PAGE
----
Partially transected means the carotid was “not cut completely across, but more than 50 per cent (but) less than 100-per-cent cut.”

There are two carotid arteries, Uren testified, on the right and on the left side of the neck. 

“They carry a considerable amount of blood to the brain,” he said, “and the brain is a hungry organ.”

Uren noted that though counter-intuitive, a partial transection can cause blood loss faster than complete transection, as complete would cause the artery to compress, slowing the bleeding slightly.

The knife used to commit the murder also cut Sweeney’s jugular vein, both anterior and exterior, and in addition to the defensive wounds on her left hand — a large cut through her palm, in addition to one at the base of her thumb — would have caused a significant and fatal loss of blood.

Uren was asked about timing, including how long someone could make conscious, voluntary movements after sustaining this number and severity of injuries. 

“Probably less than a minute,” said Uren. “But these are usually dynamic situations with the deceased probably having increased pulse, pressure, adrenalin, so take that one minute with a grain of salt, there could be considerable variation on either side.”

“Five minutes?” Parsons asked. 

“I would be very surprised if someone could physically resist at five minutes for a wound like that,” said Uren, referring to W-10. 

He testified that the carotid artery carries about 450-480 milliitres of blood in a minute. “And that’s a normal, healthy individual at rest in a doctor’s office,” Uren testified.  

In two minutes, at 450 ml, Uren said Sweeney would have lost more than a litre of blood just from the carotid injury, and a person can only withstand 10 per cent of total blood loss “before you go into hypovolemic shock”

Parsons asked about the ability to detect pulse. “It’s unlikely that she would have a measurable pulse in any form beyond four to five minutes,” Uren testified. “There could be electrical activity in the heart, but a pulse requires a working volume of fluid, and in four to five minutes there is not enough fluid left. I expect probably less time.”

When it was his opportunity to question the pathologist, defence co-counsel Lacy asked about the type of weapon and if Uren could draw any conclusions beyond it being an edged weapon. Even with the wound measurements, Uren said he could not, as Sweeney's clothing prevented what he referred to as “hilt marks”, marks from the handle of the knife that would indicate length of blade or type of knife.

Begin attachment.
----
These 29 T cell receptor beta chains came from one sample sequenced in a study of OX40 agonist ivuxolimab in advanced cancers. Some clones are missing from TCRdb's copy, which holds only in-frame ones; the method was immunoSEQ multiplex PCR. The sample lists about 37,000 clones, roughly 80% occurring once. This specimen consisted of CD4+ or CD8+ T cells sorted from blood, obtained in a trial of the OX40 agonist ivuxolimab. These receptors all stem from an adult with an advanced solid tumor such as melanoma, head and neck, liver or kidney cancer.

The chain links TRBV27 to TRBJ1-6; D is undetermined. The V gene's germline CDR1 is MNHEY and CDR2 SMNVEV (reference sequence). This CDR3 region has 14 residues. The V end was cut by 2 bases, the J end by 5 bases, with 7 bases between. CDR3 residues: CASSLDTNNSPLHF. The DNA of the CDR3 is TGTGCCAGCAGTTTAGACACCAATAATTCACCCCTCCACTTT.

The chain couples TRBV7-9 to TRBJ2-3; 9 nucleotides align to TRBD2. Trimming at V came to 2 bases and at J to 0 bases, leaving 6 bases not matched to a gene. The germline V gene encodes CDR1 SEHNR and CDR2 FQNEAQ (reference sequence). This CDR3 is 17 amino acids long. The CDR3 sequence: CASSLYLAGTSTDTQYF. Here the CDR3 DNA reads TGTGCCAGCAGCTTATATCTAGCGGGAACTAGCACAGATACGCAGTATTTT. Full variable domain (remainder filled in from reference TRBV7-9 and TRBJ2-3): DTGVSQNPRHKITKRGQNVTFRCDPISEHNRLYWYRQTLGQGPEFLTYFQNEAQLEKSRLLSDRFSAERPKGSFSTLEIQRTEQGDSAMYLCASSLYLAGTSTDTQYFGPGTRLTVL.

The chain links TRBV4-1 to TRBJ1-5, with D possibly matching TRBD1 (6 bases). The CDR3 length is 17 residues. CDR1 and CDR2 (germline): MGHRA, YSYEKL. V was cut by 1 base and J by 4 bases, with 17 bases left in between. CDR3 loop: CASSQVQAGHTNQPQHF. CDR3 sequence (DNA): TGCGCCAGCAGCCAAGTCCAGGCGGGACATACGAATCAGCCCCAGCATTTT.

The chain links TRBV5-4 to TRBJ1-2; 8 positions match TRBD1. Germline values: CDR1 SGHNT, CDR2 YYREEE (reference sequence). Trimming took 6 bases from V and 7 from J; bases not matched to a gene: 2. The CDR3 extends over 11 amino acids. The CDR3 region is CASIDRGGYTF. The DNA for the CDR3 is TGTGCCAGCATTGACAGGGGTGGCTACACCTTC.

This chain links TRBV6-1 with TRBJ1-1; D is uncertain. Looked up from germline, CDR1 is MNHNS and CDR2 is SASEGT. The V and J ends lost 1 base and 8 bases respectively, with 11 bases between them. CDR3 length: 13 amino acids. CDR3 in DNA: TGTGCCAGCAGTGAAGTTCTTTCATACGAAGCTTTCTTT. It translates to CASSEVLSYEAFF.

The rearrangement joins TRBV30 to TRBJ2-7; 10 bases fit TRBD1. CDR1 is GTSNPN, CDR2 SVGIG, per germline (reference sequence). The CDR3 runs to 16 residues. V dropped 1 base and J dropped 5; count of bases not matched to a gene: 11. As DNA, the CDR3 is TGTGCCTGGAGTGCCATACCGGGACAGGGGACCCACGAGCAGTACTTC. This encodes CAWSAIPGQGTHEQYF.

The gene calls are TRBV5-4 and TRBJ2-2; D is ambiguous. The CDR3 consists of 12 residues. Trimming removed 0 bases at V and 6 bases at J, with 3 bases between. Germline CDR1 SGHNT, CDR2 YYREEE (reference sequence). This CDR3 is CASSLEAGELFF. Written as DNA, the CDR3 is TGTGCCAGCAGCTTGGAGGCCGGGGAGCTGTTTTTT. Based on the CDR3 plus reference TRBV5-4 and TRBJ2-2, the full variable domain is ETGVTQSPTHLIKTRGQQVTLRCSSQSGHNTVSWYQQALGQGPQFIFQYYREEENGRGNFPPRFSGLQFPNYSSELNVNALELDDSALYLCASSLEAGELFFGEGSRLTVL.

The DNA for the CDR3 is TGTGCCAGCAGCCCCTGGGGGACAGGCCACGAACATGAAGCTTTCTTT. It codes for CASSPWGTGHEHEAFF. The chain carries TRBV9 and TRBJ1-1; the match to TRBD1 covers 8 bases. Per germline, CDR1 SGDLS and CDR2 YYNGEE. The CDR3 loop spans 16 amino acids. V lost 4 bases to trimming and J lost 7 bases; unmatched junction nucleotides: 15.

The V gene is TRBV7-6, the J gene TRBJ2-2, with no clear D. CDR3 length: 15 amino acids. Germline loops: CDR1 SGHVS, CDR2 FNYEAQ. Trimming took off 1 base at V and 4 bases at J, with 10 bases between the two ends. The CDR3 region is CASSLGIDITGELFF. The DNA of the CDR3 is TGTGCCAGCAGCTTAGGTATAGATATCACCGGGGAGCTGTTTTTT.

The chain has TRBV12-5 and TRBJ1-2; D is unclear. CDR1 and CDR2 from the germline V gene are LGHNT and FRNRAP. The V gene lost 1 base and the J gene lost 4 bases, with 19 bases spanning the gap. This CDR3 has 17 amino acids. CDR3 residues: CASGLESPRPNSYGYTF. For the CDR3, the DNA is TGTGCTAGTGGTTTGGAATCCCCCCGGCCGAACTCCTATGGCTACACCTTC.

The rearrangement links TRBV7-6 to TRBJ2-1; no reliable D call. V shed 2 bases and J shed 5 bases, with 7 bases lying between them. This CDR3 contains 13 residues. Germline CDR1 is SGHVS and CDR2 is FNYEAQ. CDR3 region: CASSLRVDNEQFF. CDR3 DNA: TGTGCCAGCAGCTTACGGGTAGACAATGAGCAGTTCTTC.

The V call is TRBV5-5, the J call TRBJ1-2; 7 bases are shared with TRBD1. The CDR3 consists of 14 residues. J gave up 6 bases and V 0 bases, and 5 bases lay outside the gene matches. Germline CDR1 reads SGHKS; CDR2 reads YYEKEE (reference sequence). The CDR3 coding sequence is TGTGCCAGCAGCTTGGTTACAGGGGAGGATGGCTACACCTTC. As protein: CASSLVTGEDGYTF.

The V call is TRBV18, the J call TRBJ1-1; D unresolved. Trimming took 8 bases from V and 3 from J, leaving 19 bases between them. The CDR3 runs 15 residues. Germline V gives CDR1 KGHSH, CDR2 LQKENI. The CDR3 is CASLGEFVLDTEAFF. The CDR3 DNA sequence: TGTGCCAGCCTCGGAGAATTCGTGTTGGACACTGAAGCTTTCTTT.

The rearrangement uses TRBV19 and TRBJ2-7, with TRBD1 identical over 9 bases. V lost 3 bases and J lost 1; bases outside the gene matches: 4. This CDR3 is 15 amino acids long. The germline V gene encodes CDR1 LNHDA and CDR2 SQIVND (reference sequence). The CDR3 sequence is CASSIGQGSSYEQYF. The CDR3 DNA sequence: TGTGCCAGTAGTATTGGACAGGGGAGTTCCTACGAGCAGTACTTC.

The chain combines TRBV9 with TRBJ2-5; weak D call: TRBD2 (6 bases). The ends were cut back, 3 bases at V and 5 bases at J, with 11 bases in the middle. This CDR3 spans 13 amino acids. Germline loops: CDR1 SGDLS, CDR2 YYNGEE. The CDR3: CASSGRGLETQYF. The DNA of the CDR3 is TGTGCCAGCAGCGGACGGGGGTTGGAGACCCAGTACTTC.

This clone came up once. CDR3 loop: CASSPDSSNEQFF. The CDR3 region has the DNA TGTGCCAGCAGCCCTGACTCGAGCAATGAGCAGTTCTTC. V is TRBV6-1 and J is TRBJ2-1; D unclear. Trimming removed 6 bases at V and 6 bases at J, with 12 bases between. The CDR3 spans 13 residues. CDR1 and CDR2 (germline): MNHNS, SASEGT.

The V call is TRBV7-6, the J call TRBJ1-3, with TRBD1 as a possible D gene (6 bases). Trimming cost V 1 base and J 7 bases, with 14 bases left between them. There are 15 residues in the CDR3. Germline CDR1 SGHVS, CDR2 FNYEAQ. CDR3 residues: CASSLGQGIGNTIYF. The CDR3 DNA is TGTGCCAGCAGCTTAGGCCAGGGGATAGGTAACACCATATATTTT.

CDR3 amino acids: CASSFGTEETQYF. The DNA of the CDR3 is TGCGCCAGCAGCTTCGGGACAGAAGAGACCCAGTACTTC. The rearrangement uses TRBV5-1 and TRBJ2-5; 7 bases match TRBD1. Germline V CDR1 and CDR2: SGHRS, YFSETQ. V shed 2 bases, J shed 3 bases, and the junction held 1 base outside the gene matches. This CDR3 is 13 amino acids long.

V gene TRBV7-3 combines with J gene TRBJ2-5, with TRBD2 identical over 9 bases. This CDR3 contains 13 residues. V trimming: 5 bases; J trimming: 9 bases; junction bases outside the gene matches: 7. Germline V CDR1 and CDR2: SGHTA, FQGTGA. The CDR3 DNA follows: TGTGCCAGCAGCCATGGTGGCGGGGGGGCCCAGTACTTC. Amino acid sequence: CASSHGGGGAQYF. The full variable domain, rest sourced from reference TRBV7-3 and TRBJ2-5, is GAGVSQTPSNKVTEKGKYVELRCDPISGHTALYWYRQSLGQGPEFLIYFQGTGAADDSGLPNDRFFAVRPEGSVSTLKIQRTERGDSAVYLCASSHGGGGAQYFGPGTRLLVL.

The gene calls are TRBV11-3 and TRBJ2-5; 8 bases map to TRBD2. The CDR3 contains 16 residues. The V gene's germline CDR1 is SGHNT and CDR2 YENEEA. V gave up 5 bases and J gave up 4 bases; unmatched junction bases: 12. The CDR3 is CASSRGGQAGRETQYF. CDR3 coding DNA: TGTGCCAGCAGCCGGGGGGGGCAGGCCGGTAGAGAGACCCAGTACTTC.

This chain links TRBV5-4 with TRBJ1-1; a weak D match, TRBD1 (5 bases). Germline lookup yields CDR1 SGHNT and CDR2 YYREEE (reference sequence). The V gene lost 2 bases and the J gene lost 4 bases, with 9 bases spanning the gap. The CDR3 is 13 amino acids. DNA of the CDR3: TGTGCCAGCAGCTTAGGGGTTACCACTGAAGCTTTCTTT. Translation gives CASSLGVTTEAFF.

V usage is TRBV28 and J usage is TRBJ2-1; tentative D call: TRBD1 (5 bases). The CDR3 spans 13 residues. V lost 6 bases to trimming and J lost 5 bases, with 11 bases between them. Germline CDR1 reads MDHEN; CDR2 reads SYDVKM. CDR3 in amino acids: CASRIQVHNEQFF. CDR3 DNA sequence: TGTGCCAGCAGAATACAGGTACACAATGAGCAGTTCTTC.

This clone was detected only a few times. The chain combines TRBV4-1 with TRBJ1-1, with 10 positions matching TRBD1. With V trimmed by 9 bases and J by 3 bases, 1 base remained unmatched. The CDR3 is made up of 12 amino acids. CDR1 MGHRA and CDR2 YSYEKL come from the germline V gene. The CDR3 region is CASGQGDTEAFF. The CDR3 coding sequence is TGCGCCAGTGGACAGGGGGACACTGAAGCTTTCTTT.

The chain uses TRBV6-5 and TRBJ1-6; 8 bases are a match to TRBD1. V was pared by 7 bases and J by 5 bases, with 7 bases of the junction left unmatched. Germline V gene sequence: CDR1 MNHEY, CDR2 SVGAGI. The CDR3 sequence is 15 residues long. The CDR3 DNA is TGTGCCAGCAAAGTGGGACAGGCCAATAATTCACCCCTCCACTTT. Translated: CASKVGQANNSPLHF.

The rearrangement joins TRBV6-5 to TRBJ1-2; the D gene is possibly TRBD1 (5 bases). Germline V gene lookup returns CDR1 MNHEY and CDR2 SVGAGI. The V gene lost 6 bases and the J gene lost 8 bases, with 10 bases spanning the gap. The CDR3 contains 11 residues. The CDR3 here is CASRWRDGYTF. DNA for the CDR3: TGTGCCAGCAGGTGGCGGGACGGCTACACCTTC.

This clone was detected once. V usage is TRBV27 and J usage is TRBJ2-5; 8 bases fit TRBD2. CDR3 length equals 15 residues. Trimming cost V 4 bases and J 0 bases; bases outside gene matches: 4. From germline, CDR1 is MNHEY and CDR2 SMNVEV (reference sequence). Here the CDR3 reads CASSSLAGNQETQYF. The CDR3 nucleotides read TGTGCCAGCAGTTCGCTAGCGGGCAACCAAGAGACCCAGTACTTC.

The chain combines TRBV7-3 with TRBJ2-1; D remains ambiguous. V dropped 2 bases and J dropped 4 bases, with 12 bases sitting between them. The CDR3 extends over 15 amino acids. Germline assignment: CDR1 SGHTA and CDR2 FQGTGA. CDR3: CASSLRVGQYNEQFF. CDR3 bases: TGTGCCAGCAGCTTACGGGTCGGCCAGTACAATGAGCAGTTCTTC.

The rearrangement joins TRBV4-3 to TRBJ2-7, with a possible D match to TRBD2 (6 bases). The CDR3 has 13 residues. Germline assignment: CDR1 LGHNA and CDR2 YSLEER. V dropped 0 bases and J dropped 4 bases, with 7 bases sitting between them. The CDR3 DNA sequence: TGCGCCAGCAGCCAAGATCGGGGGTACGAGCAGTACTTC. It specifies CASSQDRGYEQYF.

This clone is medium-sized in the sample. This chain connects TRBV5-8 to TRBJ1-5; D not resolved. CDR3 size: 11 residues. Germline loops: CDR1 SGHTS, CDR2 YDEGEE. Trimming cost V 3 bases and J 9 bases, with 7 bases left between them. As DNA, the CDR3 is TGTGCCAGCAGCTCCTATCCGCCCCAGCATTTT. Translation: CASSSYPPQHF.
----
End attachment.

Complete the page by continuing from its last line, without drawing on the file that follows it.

Lacy asked how many times Uren had been asked to take a fingernail sample. Uren said it was the first time he had been asked, and additionally, he had not taken fingernail samples during a post-mortem exam since that time. 

Uren testified he remembered obtaining the fingernail clipping tool, soaking it in bleach for five minutes, rinsing it with saline and letting it air dry to avoid fibre or genetic contamination. He also testified he cut the fingernails.

Uren’s memory regarding who actually clipped Sweeney’s nails contrasts with testimony the jury heard from forensic officer Leo Thibeault on March 1 who said he remembered clipping the fingernails and seizing them for evidence. 

“So it would come as a complete surprise to hear that we heard from a witness yesterday who claimed that he clipped and collected the fingernails, that would be a complete shock to you?” Asked Lacy. 

“Actually, no, because I remember the sterilization, but if he collected them …” Uren trailed off. 

“I can’t say that I remember doing the actual clipping. I remember holding the hands.”

“Up until about 30 seconds ago, you thought it, but your memory has failed you?” asked Lacy. 

“Fair enough,” Uren replied.

“No one is suggesting you were trying to mislead,” said Lacy. “The passage of time, memories fade, fair enough?”

“Fair enough,” Uren stated, before being excused. 

The trial ended early today at 12:30 p.m. The trial continues March 6 at 10 a.m. 

Jenny Lamothe is a reporter at

**Correction: An earlier version of this story incorrectly stated Robert Steven Wright lived with his parents within walking distance of the murder scene.

Verified reader

If you would like to apply to become a verified commenter, please fill out this form.

Jenny Lamothe

About the Author: Jenny Lamothe

Jenny Lamothe is a reporter with She covers the diverse communities of Sudbury, especially the vulnerable or marginalized.
Read more